Past Reviews

Regional Reviews: San Francisco/North Bay


110 in the Shade
42nd Street Moon
Review by Patrick Thomas | Season Schedule

Also see Jeanie's review of Born Yesterday and Patrick's review of Vanity Fair


Keith Pinto (center) and Cast
Photo by Ben Krantz Studio
42nd Street Moon's staging of the melodic but not memorable, and romantic but not real 110 in the Shade (music by Harvey Schmidt, lyrics by Tom Jones, and book by N. Richard Nash, based on his novel, "The Rainmaker") is an excellent production of a not-nearly-so-excellent musical. The commitment, sincerity, and talent of the cast and crew assembled by 42nd Street Moon shines brilliantly. But their light, unfortunately, struggles to pierce the thick fog of a show with a thin, ridiculous plot and music that lacks emotional and dynamic range.

110 in the Shade takes place in a Dust Bowl town in 1936, struggling from a long drought. The Curry family is at the heart of the show. Father H.C. is played with appropriate big-heartedness by Jesse Caldwell, showing both the scars of losing his wife, and the immense parental love he feels for all three of his children. His oldest boy Noah is the hard-nosed, practical member of the clan, and James Schott portrays him with the put-upon air of a Cassandra—he sees what others can't (or won't), and their refusal to face facts frustrates him. Youngest son Jimmy is played by a dynamic Elliott Hanson, who fills the stage with a boyish energy that is perfectly in line with his character: a young man with raging hormones and an optimistic outlook that most of the townsfolk would likely attribute to his being a little simple-minded. All three are beyond excited to welcome home their sister Lizzy (Andrea Dennison-Laufer), who has been off in another town, ostensibly seeking a husband, since no one in their little hamlet seems romantically interested in a "plain," mature woman—especially one who knows her mind and isn't shy about speaking it. She wants a man "to stand up straight—and I want to be able to stand up straight to him!"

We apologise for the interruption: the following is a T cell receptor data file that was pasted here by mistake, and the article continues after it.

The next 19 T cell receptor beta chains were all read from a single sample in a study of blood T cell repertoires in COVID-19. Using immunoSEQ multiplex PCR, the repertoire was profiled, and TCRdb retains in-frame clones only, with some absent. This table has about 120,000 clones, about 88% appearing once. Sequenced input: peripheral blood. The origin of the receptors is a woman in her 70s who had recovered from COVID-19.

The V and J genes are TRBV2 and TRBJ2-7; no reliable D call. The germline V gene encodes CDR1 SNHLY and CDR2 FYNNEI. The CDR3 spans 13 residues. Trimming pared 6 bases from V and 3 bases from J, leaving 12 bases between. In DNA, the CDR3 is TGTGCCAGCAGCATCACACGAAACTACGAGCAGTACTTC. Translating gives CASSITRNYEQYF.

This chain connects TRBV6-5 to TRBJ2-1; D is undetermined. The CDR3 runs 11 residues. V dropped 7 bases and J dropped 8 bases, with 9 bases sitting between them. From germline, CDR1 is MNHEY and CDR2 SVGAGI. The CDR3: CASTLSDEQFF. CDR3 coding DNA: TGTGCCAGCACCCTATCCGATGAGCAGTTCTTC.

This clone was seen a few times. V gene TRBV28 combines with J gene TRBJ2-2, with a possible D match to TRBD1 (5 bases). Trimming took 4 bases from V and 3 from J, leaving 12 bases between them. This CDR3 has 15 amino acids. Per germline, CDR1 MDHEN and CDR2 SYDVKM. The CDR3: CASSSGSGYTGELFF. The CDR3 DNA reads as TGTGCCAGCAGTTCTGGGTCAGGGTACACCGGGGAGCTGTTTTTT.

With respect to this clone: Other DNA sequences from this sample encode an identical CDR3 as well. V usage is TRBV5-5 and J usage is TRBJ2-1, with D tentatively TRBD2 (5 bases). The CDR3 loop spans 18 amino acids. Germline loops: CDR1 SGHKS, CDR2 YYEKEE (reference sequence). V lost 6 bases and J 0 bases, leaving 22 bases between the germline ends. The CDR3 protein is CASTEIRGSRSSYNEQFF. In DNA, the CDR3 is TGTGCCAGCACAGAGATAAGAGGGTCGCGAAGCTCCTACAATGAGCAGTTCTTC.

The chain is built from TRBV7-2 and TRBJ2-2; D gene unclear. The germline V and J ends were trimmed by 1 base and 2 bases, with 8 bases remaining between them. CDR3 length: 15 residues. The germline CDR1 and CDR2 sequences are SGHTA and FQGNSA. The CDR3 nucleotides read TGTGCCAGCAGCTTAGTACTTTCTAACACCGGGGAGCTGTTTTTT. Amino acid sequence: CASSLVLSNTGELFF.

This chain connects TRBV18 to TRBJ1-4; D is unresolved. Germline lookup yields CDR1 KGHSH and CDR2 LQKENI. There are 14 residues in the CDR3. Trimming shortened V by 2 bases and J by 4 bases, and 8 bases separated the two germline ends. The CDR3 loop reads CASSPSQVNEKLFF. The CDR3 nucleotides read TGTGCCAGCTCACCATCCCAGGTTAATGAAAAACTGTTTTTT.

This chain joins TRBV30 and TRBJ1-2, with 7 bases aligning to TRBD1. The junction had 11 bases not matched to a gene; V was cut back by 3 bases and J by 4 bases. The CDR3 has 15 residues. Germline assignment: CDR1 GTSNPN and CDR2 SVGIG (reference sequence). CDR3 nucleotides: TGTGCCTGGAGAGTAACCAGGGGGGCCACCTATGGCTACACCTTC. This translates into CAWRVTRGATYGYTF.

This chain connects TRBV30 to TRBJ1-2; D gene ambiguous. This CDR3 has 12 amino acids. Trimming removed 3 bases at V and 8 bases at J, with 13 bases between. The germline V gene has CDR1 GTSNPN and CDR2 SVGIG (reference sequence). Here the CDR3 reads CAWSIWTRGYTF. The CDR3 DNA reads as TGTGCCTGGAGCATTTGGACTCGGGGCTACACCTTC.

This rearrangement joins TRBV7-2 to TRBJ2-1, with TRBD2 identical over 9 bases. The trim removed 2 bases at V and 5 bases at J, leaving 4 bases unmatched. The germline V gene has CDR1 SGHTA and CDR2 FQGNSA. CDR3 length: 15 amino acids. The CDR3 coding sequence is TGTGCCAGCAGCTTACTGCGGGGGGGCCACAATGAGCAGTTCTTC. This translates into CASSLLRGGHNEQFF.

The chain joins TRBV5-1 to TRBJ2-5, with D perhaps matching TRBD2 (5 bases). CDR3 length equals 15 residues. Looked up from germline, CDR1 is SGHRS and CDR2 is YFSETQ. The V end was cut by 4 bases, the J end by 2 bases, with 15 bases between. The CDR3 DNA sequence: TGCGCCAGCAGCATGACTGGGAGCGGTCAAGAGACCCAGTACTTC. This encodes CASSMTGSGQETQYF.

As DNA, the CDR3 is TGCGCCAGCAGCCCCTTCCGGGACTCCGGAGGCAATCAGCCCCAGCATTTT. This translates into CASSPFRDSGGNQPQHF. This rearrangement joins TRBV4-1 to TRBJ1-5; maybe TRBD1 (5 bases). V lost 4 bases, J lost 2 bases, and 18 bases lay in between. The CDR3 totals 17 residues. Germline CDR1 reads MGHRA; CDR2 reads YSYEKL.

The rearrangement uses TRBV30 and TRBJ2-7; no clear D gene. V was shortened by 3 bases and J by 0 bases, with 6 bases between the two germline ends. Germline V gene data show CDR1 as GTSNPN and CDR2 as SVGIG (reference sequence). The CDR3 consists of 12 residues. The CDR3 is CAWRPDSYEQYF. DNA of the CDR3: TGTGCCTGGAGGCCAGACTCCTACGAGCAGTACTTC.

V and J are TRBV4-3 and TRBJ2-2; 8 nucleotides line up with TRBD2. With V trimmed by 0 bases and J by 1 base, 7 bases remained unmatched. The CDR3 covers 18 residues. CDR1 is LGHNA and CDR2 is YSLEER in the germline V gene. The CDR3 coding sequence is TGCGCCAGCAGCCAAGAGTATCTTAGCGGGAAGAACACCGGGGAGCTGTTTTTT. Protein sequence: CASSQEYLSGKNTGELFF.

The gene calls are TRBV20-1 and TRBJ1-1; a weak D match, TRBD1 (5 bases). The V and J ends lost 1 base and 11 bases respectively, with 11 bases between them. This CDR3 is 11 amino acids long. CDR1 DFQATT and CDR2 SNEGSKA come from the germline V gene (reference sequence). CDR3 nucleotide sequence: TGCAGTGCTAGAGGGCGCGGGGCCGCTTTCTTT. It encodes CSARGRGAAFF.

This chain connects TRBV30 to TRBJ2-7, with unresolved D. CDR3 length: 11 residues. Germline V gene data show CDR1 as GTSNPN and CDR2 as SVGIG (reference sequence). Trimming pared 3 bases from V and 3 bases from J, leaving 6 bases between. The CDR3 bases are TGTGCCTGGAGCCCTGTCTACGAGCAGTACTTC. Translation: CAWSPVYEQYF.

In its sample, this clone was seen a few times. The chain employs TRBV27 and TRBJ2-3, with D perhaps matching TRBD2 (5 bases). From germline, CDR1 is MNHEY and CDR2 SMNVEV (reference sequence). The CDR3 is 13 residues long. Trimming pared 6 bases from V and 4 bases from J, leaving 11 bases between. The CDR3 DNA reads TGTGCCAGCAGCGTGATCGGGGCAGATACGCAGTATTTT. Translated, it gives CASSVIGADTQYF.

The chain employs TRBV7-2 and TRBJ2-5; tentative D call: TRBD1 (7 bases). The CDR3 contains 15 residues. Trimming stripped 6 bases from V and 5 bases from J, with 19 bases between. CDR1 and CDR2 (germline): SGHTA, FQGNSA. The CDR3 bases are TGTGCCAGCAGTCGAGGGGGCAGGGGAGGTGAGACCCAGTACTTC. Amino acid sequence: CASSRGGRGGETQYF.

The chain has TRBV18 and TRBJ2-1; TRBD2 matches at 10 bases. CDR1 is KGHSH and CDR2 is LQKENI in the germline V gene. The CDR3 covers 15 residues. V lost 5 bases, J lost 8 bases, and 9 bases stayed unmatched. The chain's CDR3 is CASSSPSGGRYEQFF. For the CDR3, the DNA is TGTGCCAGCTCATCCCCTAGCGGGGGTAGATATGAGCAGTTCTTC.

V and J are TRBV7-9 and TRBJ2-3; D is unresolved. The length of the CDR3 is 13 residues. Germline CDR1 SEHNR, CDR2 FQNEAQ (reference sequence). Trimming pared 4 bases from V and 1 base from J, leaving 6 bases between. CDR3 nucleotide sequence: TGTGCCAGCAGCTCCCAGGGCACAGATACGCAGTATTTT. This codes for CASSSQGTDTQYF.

Enter Bill Starbuck (Keith Pinto), a rainmaker who rolls into town with a plan to fleece the good, simple folk before taking his grift down the road to the next set of suckers. Not a stand-up straight kind of guy. Amazingly, the townspeople (spurred on by the ever-optimistic H.C.) fall for his con, handing over $100 for the promise of a gully-washer within 24 hours. Although desperate people will often fall for crazy schemes, Starbuck's pitch is so ludicrous that it feels even a toddler who had overindulged on cannabis gummies would see through this transparent scam. Just as ridiculous is the fact that the local sheriff, File (Brian Watson, who also designed the wonderful set) somehow misses the arrival of Starbuck, even though he is supposedly on the lookout for the arrival of a criminal con man known as Tornado Johnson. The Curry boys—after Lizzy has failed to find a husband—think the divorced File would be a perfect match for her, but File is too emotionally closed-off to respond to their matchmaking efforts.

It doesn't take a PhD in English Literature to figure out that Starbuck is going to worm his way into Lizzy's heart—but, fortunately, this happens in a lovely, gentle fashion, opening Lizzy up, getting her to let down her hair (both literally and figuratively) and embrace her inner and outer beauty. Will she succumb to Starbuck's well-intentioned con? Or will she use her new-found self-esteem to coax the reluctant File into her arms?

It's possible the intimate Gateway Theatre might be a bit too intimate for the scale of this show. The cast of 16 sometimes feels crowded on the stage (though choreographer Scottie Woodward has done excellent work here, with simple movements that feel true to the characters) and Watson's lovely rustic set could easily work in a larger space. The cast—both leads and chorus—speak and sing at sufficient volume to fill a larger house. All of which leads me to think a more capacious venue might be what this show needs to better fulfill the potential the capable cast and crew bring to the table. (Though music director Dave Dobrusky's solo piano interpretation of the score—excellent though it is—might need some orchestral backup in a bigger space.)

110 in the Shade, through May 12, 2019, at 42nd Street Moon, Gateway Theatre, 215 Jackson Street, San Francisco. Performances are Wednesdays and Thursdays at 7:00pm, Fridays at 8:00pm, Saturdays at 6:00pm, with matinees Sundays at 3:00pm. Tickets are $30-$75, available at 42ndStreetMoon.org, or by calling 415-255-8207.


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